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The Works of the Rev. Jonathan Swift/Volume 17/Newgate's Garland: on Jonathan Wild

NEWGATE'S GARLAND:

Being a new Ballad, showing how Mr. Jonathan Wild's Throat was cut from Ear to Ear, with a Penknife, by Mr. Blake, alias Blueskin, the bold Highwayman, as he stood at his Trial in the Old Bailey, 1725.

TO THE TUNE OF THE CUTPURSE.

I.

YE gallants of Newgate, whose fingers are nice
In diving in pockets, or cogging of dice;
Ye sharpers so rich, who can buy off the noose,
Ye honester poor rogues, who die in your shoes,
Attend and draw near,
Good news ye shall hear,
How Jonathan's throat was cut from ear to ear,
How Blueskin's sharp penknife hath set you at ease,
And ev'ry man round me may rob, if he please.

II.

When to the Old Bailey this Blueskin was led,
He held up his hand; his indictment was read;
Loud rattled his chains: near him Jonathan stood;
For full forty pounds was the price of his blood.
Then, hopeless of life,
He drew his penknife,
And made a sad widow of Jonathan's wife.
But forty pounds paid her, her grief shall appease,
And ev'ry man round me may rob, if he please.

III.

Some say there are courtiers of highest renown,
Who steal the king's gold, and leave him but a crown:
Some say there are peers and parliament men,
Who meet once a year to rob courtiers again.
Let them all take their swing,
To pillage the king,
And get a blue riband instead of a string.
Now Blueskin's sharp penknife hath set you at ease,
And ev'ry man round me may rob, if he please.

IV.

Knaves, of old, to hide guilt by their cunning inventions,
Call'd briberies grants, and plain robberies pensions:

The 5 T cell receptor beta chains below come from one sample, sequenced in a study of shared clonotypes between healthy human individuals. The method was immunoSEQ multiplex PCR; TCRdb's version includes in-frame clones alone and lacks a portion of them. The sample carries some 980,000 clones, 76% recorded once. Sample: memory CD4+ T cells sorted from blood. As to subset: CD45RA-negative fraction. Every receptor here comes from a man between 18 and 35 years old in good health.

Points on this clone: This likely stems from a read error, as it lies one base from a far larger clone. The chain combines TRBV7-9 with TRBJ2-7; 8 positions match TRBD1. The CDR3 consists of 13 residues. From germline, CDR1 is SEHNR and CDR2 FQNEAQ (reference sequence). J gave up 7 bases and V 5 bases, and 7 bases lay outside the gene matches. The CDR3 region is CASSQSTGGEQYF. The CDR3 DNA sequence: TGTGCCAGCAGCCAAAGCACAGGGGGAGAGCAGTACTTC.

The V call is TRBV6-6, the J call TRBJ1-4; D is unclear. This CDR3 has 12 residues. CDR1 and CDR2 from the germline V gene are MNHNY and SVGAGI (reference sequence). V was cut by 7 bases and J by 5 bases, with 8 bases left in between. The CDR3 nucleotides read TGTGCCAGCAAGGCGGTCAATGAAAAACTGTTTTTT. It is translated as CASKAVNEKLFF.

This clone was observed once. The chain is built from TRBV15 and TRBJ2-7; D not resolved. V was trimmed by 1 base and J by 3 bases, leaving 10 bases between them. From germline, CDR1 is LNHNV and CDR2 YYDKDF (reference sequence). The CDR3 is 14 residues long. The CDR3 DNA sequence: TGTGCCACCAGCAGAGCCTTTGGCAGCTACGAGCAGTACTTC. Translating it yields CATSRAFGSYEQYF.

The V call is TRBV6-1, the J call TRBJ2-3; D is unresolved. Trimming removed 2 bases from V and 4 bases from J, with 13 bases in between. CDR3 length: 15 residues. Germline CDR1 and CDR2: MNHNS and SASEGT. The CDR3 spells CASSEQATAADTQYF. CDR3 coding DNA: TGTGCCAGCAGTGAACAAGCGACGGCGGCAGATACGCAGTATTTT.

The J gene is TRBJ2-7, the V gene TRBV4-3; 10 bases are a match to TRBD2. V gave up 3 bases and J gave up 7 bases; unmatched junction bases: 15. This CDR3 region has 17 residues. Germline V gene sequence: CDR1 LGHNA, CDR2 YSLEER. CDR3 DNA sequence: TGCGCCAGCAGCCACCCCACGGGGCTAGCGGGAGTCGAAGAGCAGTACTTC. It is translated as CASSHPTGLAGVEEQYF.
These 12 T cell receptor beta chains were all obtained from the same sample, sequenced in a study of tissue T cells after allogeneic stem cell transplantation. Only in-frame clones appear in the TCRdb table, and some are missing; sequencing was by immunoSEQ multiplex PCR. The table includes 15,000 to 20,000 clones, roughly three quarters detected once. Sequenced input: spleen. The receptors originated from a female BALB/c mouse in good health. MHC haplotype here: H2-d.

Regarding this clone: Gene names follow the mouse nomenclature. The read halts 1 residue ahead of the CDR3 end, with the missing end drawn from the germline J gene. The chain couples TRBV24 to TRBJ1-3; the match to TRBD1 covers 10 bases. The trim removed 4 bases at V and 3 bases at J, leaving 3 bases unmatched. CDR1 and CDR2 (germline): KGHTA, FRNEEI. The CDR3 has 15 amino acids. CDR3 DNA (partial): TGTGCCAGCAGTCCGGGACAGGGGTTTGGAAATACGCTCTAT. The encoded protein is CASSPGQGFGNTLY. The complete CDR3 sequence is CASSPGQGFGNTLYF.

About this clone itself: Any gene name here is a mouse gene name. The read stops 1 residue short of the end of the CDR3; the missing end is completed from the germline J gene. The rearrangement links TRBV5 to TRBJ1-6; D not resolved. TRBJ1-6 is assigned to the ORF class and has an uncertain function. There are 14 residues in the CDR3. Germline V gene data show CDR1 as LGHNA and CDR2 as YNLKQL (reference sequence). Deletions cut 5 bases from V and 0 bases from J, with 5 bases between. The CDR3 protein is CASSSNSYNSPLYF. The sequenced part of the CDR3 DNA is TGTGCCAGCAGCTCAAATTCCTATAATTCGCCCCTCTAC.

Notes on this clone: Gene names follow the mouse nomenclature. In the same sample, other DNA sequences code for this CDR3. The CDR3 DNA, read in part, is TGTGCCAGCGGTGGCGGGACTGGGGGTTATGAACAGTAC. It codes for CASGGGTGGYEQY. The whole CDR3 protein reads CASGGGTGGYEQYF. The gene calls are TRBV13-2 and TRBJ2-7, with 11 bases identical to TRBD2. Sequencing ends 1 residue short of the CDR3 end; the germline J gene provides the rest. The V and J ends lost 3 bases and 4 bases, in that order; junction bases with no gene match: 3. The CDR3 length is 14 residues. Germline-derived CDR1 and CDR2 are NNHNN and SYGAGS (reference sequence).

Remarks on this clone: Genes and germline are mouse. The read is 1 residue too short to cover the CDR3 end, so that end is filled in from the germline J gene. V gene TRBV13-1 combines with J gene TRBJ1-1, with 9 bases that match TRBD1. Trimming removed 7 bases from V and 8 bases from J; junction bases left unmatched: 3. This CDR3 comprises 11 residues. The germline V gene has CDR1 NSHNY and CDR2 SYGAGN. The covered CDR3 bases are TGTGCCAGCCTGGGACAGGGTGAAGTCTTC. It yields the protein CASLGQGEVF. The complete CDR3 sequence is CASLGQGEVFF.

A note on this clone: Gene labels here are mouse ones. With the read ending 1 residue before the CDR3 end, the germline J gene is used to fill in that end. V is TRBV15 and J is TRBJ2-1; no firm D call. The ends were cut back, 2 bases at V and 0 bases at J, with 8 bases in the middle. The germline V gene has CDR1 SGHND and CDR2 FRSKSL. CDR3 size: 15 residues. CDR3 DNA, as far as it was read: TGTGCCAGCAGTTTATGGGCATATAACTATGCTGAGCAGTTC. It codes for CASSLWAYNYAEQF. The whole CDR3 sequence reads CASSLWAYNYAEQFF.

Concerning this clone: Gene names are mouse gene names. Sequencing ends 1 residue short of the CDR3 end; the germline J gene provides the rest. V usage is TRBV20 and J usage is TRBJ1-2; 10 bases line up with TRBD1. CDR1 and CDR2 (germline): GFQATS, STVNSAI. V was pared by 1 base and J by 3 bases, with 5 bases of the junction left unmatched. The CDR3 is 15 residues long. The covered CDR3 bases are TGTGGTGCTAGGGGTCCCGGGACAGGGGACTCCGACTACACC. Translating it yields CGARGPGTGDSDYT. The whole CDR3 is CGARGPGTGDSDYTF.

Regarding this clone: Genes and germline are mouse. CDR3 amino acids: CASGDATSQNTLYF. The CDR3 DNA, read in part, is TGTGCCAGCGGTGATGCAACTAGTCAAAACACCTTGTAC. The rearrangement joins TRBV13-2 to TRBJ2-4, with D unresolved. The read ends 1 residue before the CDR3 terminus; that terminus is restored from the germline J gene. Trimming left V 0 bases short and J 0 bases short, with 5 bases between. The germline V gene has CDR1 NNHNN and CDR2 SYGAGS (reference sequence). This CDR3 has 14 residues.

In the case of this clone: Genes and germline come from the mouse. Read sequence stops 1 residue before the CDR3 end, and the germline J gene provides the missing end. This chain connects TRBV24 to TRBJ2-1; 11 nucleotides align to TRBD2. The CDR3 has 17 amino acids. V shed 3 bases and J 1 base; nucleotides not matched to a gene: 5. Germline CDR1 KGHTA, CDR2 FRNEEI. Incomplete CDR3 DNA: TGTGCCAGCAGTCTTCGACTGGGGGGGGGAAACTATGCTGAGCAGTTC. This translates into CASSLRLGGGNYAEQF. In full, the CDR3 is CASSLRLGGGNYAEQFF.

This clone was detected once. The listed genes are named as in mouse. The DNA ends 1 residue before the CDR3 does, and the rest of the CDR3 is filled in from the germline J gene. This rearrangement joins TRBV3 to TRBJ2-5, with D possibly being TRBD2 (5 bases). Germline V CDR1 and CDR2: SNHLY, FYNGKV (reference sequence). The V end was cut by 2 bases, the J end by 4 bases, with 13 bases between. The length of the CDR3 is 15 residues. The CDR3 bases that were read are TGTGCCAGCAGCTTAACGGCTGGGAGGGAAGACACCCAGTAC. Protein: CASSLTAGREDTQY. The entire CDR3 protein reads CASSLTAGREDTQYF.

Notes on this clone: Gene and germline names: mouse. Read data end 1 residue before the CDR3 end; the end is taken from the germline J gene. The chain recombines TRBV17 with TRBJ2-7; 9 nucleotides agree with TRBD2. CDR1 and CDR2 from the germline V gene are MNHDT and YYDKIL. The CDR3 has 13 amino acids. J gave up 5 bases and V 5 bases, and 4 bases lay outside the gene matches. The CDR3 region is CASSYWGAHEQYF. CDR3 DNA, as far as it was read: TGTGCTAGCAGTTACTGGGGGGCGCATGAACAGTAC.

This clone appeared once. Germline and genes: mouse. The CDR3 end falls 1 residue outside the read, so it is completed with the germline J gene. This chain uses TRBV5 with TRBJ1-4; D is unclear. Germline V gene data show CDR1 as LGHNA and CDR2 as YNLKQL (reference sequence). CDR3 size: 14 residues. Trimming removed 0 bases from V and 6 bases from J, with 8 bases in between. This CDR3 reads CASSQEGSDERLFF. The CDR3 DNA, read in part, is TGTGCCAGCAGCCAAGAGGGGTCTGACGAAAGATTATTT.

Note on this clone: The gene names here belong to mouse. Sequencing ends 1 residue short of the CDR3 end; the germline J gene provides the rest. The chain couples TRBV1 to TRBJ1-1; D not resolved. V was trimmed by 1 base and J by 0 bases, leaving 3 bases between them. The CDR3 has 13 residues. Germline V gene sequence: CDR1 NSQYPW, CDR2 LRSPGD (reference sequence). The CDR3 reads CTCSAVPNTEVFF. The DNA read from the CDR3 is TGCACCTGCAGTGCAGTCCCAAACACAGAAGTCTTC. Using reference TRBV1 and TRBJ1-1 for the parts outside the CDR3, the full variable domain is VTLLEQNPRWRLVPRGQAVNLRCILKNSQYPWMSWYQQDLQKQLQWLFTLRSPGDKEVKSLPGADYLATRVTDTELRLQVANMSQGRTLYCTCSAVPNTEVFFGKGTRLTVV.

Physicians and lawyers (who take their degrees
To be learned rogues) call'd their pilfering fees.
Since this happy day
Now ev'ry man may
Rob (as safe as in office) upon the highway.
For Blueskin's sharp penknife hath set you at ease,
And ev'ry man round me may rob, if he please.

V.

Some cheat in the Customs, some rob the Excise:
But he who robs both is esteemed most wise.
Churchwardens too prudent to hazard the halter,
As yet only venture to steal from the altar.
But now, to get gold,
They may be more bold,
And rob on the highway since Jonathan's cold:
For Blueskin's sharp penknife hath set you at ease.
And ev'ry man round me may rob, if he please.

VI.

Some by publick revenues, which pass'd thro' their hands,
Have purchased clean houses, and bought dirty lands:
Some to steal from a charity think it no sin,
Which at home (says the proverb) does always begin.
But if ever you be
Assigned a trustee,
Treat not orphans like masters of the Chancery;
But take the highway, and more honestly seize;
For ev'ry man round me may rob, if he please.

VII.

What a pother has here been with Wood and his brass,
Who would modestly make a few halfpennies pass!
The patent is good, and the precedent's old,
For Diomede changed his copper for gold:
But, if Ireland despise
The new halfpennies,
With more safety to rob on the road I advise:
For Blueskin's sharp penknife hath set you at ease,
And ev'ry man round me may rob, if he please.